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    Summer Gas Tax Proposals Are Full of Hot Air

    Oil is hitting record highs of $120 per barrel, gas prices are climbing toward the $4 per gallon mark, and everyone is feeling the pinch. This leaves politicians scrambling to be the ones that propose a solution. With the presidential election in its constant state of being “right around the corner,” we’ve gotten to see plenty of empty political pandering across the board.

    I suppose if there’s one thing this situation shows, it’s that political demagoguery beats out serious debate on either side of the political aisle. On this issue, at least, presidential candidates Hillary Clinton, a Democratic senator from New York, and John McCain, a Republican senator from Arizona, are proposing the same useless solution.

    It’s really McCain who should get the credit for proposing the idea of a temporary, summer-long “holiday” from the Federal excise tax on gasoline, which is currently set at 18.4 cents a gallon for gasoline and 24.4 cents for diesel fuel. Clinton has since expressed her support of the idea, as well as proposing to set an extra windfall profits tax on oil companies, in order to make up for the lost revenue.

    Although I dislike taxes in almost every form, as far as this excise tax goes, it’s actually not a terrible one. Since we expect the federal government to build and maintain our complex road system, they are obviously going to need a source of funding to do the job. And, since there’s no such thing as a free lunch, they’ve got to get the money somehow.

    The excise tax, in principle, operates more like a usury fee than a tax anyway, because 80% of the money collected from this gas tax is put directly into the Highway Trust Fund, an organization that oversees and sponsors construction and repair of highways, bridges and related infrastructure. The logic behind this usury fee is the more gas you put into the car, the more you use the road systems, the more stress you put onto the system, the more economic responsibility you have to keep it in order. People who use public transportation shouldn’t have to pay for the damage caused by drivers.

    McCain’s proposal is to cut this tax and replace it with nothing, though he suggests we should try to save money by cutting earmark spending elsewhere; though he is oddly nonspecific of what earmark spending should be cut. This nonspecific proposal would threaten to underfund our aging highway infrastructure, which is already in sore need of replacing (remember the bridge collapse in Minnesota last year?).

    Clinton, on the other hand, has provided a perfectly unreasonable way to make up for the lost revenue. She proposes to institute a windfall profits tax, a tax on industry to recoup sharp profit increases, on oil companies. Clinton is not completely ignorant about how the free markets works, so she at least recognizes that oil companies won’t meekly absorb the extra costs, they’ll raise prices to make up for the lost revenue.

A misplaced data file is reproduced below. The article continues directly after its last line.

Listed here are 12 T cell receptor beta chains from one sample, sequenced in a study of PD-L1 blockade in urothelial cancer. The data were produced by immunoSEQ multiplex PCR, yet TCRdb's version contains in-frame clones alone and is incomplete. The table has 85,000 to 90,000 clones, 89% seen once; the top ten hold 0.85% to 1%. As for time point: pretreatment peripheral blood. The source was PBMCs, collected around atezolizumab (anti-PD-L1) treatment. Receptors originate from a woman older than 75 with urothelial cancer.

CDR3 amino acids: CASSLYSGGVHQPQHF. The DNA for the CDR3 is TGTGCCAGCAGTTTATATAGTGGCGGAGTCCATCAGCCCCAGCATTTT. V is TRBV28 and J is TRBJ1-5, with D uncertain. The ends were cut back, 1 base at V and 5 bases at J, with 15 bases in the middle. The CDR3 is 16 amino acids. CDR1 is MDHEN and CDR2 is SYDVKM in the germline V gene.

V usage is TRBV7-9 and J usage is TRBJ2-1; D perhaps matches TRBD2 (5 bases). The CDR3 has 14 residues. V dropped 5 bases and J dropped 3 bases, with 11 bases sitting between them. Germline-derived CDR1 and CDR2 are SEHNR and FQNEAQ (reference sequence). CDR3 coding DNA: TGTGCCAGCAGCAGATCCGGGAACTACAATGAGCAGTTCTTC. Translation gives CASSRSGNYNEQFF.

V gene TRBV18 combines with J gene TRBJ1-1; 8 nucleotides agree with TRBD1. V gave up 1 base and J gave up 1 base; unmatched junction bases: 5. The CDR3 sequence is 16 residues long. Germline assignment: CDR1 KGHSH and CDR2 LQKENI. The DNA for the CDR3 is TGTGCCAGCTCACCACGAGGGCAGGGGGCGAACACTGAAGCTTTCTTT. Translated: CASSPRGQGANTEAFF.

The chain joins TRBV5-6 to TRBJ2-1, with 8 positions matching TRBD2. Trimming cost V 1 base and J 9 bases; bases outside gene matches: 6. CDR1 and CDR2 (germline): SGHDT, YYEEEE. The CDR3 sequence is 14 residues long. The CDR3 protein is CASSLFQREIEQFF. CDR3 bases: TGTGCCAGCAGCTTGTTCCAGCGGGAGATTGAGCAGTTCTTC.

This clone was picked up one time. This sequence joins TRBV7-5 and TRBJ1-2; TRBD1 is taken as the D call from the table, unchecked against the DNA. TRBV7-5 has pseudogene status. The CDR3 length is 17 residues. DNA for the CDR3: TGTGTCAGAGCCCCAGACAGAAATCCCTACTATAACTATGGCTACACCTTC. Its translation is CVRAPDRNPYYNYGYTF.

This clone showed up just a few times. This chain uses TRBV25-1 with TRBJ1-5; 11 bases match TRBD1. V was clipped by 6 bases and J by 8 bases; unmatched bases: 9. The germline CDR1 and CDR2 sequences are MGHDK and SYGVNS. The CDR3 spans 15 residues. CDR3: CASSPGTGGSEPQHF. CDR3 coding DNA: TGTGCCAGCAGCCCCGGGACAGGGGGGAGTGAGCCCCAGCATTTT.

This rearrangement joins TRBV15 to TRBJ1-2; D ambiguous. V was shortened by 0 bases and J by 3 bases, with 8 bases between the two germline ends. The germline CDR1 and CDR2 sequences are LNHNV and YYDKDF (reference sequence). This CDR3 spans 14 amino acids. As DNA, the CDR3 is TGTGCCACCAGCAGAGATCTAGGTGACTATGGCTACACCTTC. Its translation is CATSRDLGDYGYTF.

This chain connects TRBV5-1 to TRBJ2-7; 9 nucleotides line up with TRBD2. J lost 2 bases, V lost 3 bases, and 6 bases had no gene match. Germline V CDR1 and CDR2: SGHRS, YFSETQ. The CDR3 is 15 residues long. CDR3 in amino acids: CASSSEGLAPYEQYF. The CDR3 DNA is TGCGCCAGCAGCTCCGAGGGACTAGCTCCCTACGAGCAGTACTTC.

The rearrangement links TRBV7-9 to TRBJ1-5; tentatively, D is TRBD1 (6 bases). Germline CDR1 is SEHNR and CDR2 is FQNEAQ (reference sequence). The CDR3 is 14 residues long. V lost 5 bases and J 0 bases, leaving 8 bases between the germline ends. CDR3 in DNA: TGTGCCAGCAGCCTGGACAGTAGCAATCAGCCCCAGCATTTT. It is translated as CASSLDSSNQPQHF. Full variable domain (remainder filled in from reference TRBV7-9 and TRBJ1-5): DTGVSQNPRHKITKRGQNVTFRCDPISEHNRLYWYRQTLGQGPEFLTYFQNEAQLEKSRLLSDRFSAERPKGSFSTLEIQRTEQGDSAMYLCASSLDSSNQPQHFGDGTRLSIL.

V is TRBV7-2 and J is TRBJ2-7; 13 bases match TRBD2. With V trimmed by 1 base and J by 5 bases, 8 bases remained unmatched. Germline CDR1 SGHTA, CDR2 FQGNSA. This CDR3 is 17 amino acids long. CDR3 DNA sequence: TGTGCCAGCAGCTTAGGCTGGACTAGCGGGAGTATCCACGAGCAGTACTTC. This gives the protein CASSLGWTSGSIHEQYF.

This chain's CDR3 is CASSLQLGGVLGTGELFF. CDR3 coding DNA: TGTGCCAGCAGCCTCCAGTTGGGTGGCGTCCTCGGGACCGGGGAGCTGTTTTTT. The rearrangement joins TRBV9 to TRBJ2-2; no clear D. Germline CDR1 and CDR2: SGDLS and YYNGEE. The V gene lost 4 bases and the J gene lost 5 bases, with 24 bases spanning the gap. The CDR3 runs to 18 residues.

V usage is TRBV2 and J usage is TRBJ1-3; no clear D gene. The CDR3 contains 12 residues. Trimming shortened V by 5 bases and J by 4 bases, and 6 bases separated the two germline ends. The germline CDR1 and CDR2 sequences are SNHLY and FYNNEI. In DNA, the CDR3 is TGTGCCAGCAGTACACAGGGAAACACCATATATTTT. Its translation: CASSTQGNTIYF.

Clinton plans, according to her website, are as follows: “Hillary will make it unlawful for any supplier — wholesaler or retailer — to sell crude oil or gasoline at an unconscionably excessive price.”

    Never mind who gets to determine what “excessive price” means, or where Clinton came up with her $1 million and prison term penalties, what I want to know is how Clinton is planning on passing all this legislation? Does she really think that the Federal Trade Commission’s Bush-appointed administrators will play along? And how exactly does she plan on getting this approved by the Senate and signed by Bush and Cheney (and their oilman cronies) before Memorial Day?

    Obviously, neither Clinton nor McCain really expect this bill to be passed. This is just yet another political maneuver designed to fool the independent working class into thinking that something is being done. I believe that Obama has done this too, though thankfully, he has so far refused to subscribe to this particular foolery.

    In reality, the only way to get relief from the high cost of oil is to decrease consumption, and any political fixes are temporary and ineffective. Our consumption-based economy is unsustainable at current levels, as evidenced by the 70% rise in oil prices over just the last nine months coupled with the falling dollar. Since oil is still largely traded in U.S. dollars, our economy is, at the moment, tied to oil. We can’t keep consuming as we are, produce little to no tangible or valuable goods and still expect to have low oil prices.

    The irony is that, given the primary production that we do have — wheat and corn, for example — relies heavily on our transportation system in order to be distributed across the globe. If we don’t keep our highways in shape now, we won’t have the opportunity to shift to a production-based economy, be it one that runs on fossil or some alternative fuels.

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